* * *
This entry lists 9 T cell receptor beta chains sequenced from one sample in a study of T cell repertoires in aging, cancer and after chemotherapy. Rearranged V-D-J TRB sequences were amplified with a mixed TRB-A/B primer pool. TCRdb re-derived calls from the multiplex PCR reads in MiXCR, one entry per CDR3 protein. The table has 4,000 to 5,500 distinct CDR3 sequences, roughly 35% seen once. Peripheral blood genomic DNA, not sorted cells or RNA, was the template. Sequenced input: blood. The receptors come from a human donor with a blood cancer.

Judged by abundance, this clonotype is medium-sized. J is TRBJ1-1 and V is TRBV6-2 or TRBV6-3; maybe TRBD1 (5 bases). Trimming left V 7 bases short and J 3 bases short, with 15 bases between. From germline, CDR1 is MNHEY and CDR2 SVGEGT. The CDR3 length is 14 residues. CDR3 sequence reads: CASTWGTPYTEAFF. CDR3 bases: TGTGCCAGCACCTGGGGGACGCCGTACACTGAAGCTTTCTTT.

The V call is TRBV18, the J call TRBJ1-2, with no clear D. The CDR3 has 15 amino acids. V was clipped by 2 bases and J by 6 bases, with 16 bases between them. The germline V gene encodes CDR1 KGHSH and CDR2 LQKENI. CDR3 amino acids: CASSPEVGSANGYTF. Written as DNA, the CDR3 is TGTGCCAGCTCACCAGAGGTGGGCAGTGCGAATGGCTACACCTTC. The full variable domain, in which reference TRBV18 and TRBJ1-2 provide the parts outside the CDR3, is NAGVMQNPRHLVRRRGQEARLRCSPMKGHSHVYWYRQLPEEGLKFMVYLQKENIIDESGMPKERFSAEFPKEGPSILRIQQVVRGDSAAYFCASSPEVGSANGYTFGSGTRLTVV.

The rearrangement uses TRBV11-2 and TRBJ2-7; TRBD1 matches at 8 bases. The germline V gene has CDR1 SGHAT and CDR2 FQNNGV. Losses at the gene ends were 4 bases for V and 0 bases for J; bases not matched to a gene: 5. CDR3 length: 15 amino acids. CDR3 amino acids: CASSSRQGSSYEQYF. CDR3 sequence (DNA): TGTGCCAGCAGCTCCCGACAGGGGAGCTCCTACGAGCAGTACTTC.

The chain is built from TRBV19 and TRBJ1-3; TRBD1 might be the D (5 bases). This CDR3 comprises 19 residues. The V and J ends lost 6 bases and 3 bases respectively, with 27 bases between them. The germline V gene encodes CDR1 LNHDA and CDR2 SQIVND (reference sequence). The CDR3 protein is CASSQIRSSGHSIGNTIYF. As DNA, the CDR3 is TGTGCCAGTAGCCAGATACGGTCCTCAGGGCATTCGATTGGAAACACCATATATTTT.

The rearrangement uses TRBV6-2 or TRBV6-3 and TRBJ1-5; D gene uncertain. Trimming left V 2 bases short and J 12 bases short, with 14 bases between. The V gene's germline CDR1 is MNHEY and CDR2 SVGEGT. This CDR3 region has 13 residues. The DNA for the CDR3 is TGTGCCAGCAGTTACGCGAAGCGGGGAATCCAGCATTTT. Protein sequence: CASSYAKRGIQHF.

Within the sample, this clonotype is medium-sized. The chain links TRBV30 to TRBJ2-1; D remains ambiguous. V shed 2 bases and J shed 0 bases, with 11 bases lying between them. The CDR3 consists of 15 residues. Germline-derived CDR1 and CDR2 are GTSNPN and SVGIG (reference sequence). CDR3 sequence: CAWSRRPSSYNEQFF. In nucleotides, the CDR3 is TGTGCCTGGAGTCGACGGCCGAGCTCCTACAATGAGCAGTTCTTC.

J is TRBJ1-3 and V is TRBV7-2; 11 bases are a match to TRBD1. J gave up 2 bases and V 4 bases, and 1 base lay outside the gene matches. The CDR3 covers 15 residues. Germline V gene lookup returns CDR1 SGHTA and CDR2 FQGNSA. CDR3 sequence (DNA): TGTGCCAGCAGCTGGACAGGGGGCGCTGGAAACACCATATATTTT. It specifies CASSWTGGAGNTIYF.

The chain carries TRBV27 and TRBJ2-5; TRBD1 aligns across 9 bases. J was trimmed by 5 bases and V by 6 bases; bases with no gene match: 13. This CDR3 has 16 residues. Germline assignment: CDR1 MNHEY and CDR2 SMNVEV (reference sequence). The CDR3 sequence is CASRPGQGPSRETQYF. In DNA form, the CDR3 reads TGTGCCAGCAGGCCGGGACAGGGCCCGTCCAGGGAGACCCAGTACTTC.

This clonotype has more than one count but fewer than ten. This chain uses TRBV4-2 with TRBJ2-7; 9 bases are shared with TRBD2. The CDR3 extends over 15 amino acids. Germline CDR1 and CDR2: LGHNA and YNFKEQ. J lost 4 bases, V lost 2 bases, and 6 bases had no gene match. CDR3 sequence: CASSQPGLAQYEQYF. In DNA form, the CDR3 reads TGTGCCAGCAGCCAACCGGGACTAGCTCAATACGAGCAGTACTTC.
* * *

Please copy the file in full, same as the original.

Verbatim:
This entry lists 9 T cell receptor beta chains sequenced from one sample in a study of T cell repertoires in aging, cancer and after chemotherapy. Rearranged V-D-J TRB sequences were amplified with a mixed TRB-A/B primer pool. TCRdb re-derived calls from the multiplex PCR reads in MiXCR, one entry per CDR3 protein. The table has 4,000 to 5,500 distinct CDR3 sequences, roughly 35% seen once. Peripheral blood genomic DNA, not sorted cells or RNA, was the template. Sequenced input: blood. The receptors come from a human donor with a blood cancer.

Judged by abundance, this clonotype is medium-sized. J is TRBJ1-1 and V is TRBV6-2 or TRBV6-3; maybe TRBD1 (5 bases). Trimming left V 7 bases short and J 3 bases short, with 15 bases between. From germline, CDR1 is MNHEY and CDR2 SVGEGT. The CDR3 length is 14 residues. CDR3 sequence reads: CASTWGTPYTEAFF. CDR3 bases: TGTGCCAGCACCTGGGGGACGCCGTACACTGAAGCTTTCTTT.

The V call is TRBV18, the J call TRBJ1-2, with no clear D. The CDR3 has 15 amino acids. V was clipped by 2 bases and J by 6 bases, with 16 bases between them. The germline V gene encodes CDR1 KGHSH and CDR2 LQKENI. CDR3 amino acids: CASSPEVGSANGYTF. Written as DNA, the CDR3 is TGTGCCAGCTCACCAGAGGTGGGCAGTGCGAATGGCTACACCTTC. The full variable domain, in which reference TRBV18 and TRBJ1-2 provide the parts outside the CDR3, is NAGVMQNPRHLVRRRGQEARLRCSPMKGHSHVYWYRQLPEEGLKFMVYLQKENIIDESGMPKERFSAEFPKEGPSILRIQQVVRGDSAAYFCASSPEVGSANGYTFGSGTRLTVV.

The rearrangement uses TRBV11-2 and TRBJ2-7; TRBD1 matches at 8 bases. The germline V gene has CDR1 SGHAT and CDR2 FQNNGV. Losses at the gene ends were 4 bases for V and 0 bases for J; bases not matched to a gene: 5. CDR3 length: 15 amino acids. CDR3 amino acids: CASSSRQGSSYEQYF. CDR3 sequence (DNA): TGTGCCAGCAGCTCCCGACAGGGGAGCTCCTACGAGCAGTACTTC.

The chain is built from TRBV19 and TRBJ1-3; TRBD1 might be the D (5 bases). This CDR3 comprises 19 residues. The V and J ends lost 6 bases and 3 bases respectively, with 27 bases between them. The germline V gene encodes CDR1 LNHDA and CDR2 SQIVND (reference sequence). The CDR3 protein is CASSQIRSSGHSIGNTIYF. As DNA, the CDR3 is TGTGCCAGTAGCCAGATACGGTCCTCAGGGCATTCGATTGGAAACACCATATATTTT.

The rearrangement uses TRBV6-2 or TRBV6-3 and TRBJ1-5; D gene uncertain. Trimming left V 2 bases short and J 12 bases short, with 14 bases between. The V gene's germline CDR1 is MNHEY and CDR2 SVGEGT. This CDR3 region has 13 residues. The DNA for the CDR3 is TGTGCCAGCAGTTACGCGAAGCGGGGAATCCAGCATTTT. Protein sequence: CASSYAKRGIQHF.

Within the sample, this clonotype is medium-sized. The chain links TRBV30 to TRBJ2-1; D remains ambiguous. V shed 2 bases and J shed 0 bases, with 11 bases lying between them. The CDR3 consists of 15 residues. Germline-derived CDR1 and CDR2 are GTSNPN and SVGIG (reference sequence). CDR3 sequence: CAWSRRPSSYNEQFF. In nucleotides, the CDR3 is TGTGCCTGGAGTCGACGGCCGAGCTCCTACAATGAGCAGTTCTTC.

J is TRBJ1-3 and V is TRBV7-2; 11 bases are a match to TRBD1. J gave up 2 bases and V 4 bases, and 1 base lay outside the gene matches. The CDR3 covers 15 residues. Germline V gene lookup returns CDR1 SGHTA and CDR2 FQGNSA. CDR3 sequence (DNA): TGTGCCAGCAGCTGGACAGGGGGCGCTGGAAACACCATATATTTT. It specifies CASSWTGGAGNTIYF.

The chain carries TRBV27 and TRBJ2-5; TRBD1 aligns across 9 bases. J was trimmed by 5 bases and V by 6 bases; bases with no gene match: 13. This CDR3 has 16 residues. Germline assignment: CDR1 MNHEY and CDR2 SMNVEV (reference sequence). The CDR3 sequence is CASRPGQGPSRETQYF. In DNA form, the CDR3 reads TGTGCCAGCAGGCCGGGACAGGGCCCGTCCAGGGAGACCCAGTACTTC.

This clonotype has more than one count but fewer than ten. This chain uses TRBV4-2 with TRBJ2-7; 9 bases are shared with TRBD2. The CDR3 extends over 15 amino acids. Germline CDR1 and CDR2: LGHNA and YNFKEQ. J lost 4 bases, V lost 2 bases, and 6 bases had no gene match. CDR3 sequence: CASSQPGLAQYEQYF. In DNA form, the CDR3 reads TGTGCCAGCAGCCAACCGGGACTAGCTCAATACGAGCAGTACTTC.